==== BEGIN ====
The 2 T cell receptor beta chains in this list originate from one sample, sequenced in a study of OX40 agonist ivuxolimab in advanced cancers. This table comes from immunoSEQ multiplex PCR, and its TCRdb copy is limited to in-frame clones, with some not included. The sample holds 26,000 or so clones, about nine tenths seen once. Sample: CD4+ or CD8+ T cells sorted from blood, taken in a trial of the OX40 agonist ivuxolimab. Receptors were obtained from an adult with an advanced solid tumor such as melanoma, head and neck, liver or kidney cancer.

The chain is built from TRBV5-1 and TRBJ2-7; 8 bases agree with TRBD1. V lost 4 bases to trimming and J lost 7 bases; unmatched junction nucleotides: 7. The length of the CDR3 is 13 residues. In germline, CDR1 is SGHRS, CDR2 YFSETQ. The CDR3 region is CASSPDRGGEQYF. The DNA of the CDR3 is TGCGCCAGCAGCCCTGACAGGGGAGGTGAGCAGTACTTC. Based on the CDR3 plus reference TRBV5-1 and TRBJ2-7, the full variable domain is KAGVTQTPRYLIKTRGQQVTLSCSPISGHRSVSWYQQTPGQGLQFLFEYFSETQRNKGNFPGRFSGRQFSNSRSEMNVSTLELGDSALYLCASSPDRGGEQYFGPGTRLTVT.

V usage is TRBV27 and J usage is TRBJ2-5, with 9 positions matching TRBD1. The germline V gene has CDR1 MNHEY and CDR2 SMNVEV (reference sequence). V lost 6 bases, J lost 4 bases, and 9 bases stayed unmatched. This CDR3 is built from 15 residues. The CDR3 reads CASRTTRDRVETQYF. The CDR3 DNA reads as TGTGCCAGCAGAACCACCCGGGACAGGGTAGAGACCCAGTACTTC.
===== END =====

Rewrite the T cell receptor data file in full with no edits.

The 2 T cell receptor beta chains in this list originate from one sample, sequenced in a study of OX40 agonist ivuxolimab in advanced cancers. This table comes from immunoSEQ multiplex PCR, and its TCRdb copy is limited to in-frame clones, with some not included. The sample holds 26,000 or so clones, about nine tenths seen once. Sample: CD4+ or CD8+ T cells sorted from blood, taken in a trial of the OX40 agonist ivuxolimab. Receptors were obtained from an adult with an advanced solid tumor such as melanoma, head and neck, liver or kidney cancer.

The chain is built from TRBV5-1 and TRBJ2-7; 8 bases agree with TRBD1. V lost 4 bases to trimming and J lost 7 bases; unmatched junction nucleotides: 7. The length of the CDR3 is 13 residues. In germline, CDR1 is SGHRS, CDR2 YFSETQ. The CDR3 region is CASSPDRGGEQYF. The DNA of the CDR3 is TGCGCCAGCAGCCCTGACAGGGGAGGTGAGCAGTACTTC. Based on the CDR3 plus reference TRBV5-1 and TRBJ2-7, the full variable domain is KAGVTQTPRYLIKTRGQQVTLSCSPISGHRSVSWYQQTPGQGLQFLFEYFSETQRNKGNFPGRFSGRQFSNSRSEMNVSTLELGDSALYLCASSPDRGGEQYFGPGTRLTVT.

V usage is TRBV27 and J usage is TRBJ2-5, with 9 positions matching TRBD1. The germline V gene has CDR1 MNHEY and CDR2 SMNVEV (reference sequence). V lost 6 bases, J lost 4 bases, and 9 bases stayed unmatched. This CDR3 is built from 15 residues. The CDR3 reads CASRTTRDRVETQYF. The CDR3 DNA reads as TGTGCCAGCAGAACCACCCGGGACAGGGTAGAGACCCAGTACTTC.